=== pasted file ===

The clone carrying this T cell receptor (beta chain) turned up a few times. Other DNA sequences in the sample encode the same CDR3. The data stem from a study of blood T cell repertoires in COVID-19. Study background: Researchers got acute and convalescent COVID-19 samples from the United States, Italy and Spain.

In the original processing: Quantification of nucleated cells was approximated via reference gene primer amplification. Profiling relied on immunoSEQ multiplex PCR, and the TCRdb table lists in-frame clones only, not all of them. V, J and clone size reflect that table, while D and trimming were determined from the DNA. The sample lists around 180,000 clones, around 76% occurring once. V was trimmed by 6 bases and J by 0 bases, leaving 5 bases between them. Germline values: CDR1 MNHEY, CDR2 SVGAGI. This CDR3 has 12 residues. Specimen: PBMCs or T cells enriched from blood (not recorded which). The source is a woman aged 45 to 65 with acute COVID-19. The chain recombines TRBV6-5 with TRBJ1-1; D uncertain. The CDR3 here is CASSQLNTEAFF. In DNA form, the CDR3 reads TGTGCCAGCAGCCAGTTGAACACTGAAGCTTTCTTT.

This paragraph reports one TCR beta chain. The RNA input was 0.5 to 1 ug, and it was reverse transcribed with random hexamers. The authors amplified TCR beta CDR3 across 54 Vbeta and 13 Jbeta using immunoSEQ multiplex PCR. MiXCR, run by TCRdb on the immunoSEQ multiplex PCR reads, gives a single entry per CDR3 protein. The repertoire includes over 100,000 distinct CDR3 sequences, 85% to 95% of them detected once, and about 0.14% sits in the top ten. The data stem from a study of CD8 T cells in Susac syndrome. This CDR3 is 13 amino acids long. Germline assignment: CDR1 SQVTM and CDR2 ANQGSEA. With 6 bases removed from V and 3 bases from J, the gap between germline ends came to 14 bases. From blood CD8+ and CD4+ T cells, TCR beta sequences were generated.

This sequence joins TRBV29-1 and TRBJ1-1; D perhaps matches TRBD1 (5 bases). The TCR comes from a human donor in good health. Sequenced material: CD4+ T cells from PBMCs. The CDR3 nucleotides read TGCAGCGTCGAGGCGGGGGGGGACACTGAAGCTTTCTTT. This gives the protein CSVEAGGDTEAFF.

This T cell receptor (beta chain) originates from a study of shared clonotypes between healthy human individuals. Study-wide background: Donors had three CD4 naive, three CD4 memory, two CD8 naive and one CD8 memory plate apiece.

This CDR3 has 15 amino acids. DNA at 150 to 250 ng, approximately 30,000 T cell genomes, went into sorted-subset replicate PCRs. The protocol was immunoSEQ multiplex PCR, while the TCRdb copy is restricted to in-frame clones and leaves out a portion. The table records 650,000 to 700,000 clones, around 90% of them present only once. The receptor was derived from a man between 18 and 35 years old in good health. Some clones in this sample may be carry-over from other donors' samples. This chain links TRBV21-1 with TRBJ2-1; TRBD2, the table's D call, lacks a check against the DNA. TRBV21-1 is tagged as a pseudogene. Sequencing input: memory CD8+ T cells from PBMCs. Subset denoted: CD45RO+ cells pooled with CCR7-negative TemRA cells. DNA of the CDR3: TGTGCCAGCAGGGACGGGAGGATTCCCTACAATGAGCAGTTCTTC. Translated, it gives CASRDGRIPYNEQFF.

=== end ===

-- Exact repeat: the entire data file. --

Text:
The clone carrying this T cell receptor (beta chain) turned up a few times. Other DNA sequences in the sample encode the same CDR3. The data stem from a study of blood T cell repertoires in COVID-19. Study background: Researchers got acute and convalescent COVID-19 samples from the United States, Italy and Spain.

In the original processing: Quantification of nucleated cells was approximated via reference gene primer amplification. Profiling relied on immunoSEQ multiplex PCR, and the TCRdb table lists in-frame clones only, not all of them. V, J and clone size reflect that table, while D and trimming were determined from the DNA. The sample lists around 180,000 clones, around 76% occurring once. V was trimmed by 6 bases and J by 0 bases, leaving 5 bases between them. Germline values: CDR1 MNHEY, CDR2 SVGAGI. This CDR3 has 12 residues. Specimen: PBMCs or T cells enriched from blood (not recorded which). The source is a woman aged 45 to 65 with acute COVID-19. The chain recombines TRBV6-5 with TRBJ1-1; D uncertain. The CDR3 here is CASSQLNTEAFF. In DNA form, the CDR3 reads TGTGCCAGCAGCCAGTTGAACACTGAAGCTTTCTTT.

This paragraph reports one TCR beta chain. The RNA input was 0.5 to 1 ug, and it was reverse transcribed with random hexamers. The authors amplified TCR beta CDR3 across 54 Vbeta and 13 Jbeta using immunoSEQ multiplex PCR. MiXCR, run by TCRdb on the immunoSEQ multiplex PCR reads, gives a single entry per CDR3 protein. The repertoire includes over 100,000 distinct CDR3 sequences, 85% to 95% of them detected once, and about 0.14% sits in the top ten. The data stem from a study of CD8 T cells in Susac syndrome. This CDR3 is 13 amino acids long. Germline assignment: CDR1 SQVTM and CDR2 ANQGSEA. With 6 bases removed from V and 3 bases from J, the gap between germline ends came to 14 bases. From blood CD8+ and CD4+ T cells, TCR beta sequences were generated.

This sequence joins TRBV29-1 and TRBJ1-1; D perhaps matches TRBD1 (5 bases). The TCR comes from a human donor in good health. Sequenced material: CD4+ T cells from PBMCs. The CDR3 nucleotides read TGCAGCGTCGAGGCGGGGGGGGACACTGAAGCTTTCTTT. This gives the protein CSVEAGGDTEAFF.

This T cell receptor (beta chain) originates from a study of shared clonotypes between healthy human individuals. Study-wide background: Donors had three CD4 naive, three CD4 memory, two CD8 naive and one CD8 memory plate apiece.

This CDR3 has 15 amino acids. DNA at 150 to 250 ng, approximately 30,000 T cell genomes, went into sorted-subset replicate PCRs. The protocol was immunoSEQ multiplex PCR, while the TCRdb copy is restricted to in-frame clones and leaves out a portion. The table records 650,000 to 700,000 clones, around 90% of them present only once. The receptor was derived from a man between 18 and 35 years old in good health. Some clones in this sample may be carry-over from other donors' samples. This chain links TRBV21-1 with TRBJ2-1; TRBD2, the table's D call, lacks a check against the DNA. TRBV21-1 is tagged as a pseudogene. Sequencing input: memory CD8+ T cells from PBMCs. Subset denoted: CD45RO+ cells pooled with CCR7-negative TemRA cells. DNA of the CDR3: TGTGCCAGCAGGGACGGGAGGATTCCCTACAATGAGCAGTTCTTC. Translated, it gives CASRDGRIPYNEQFF.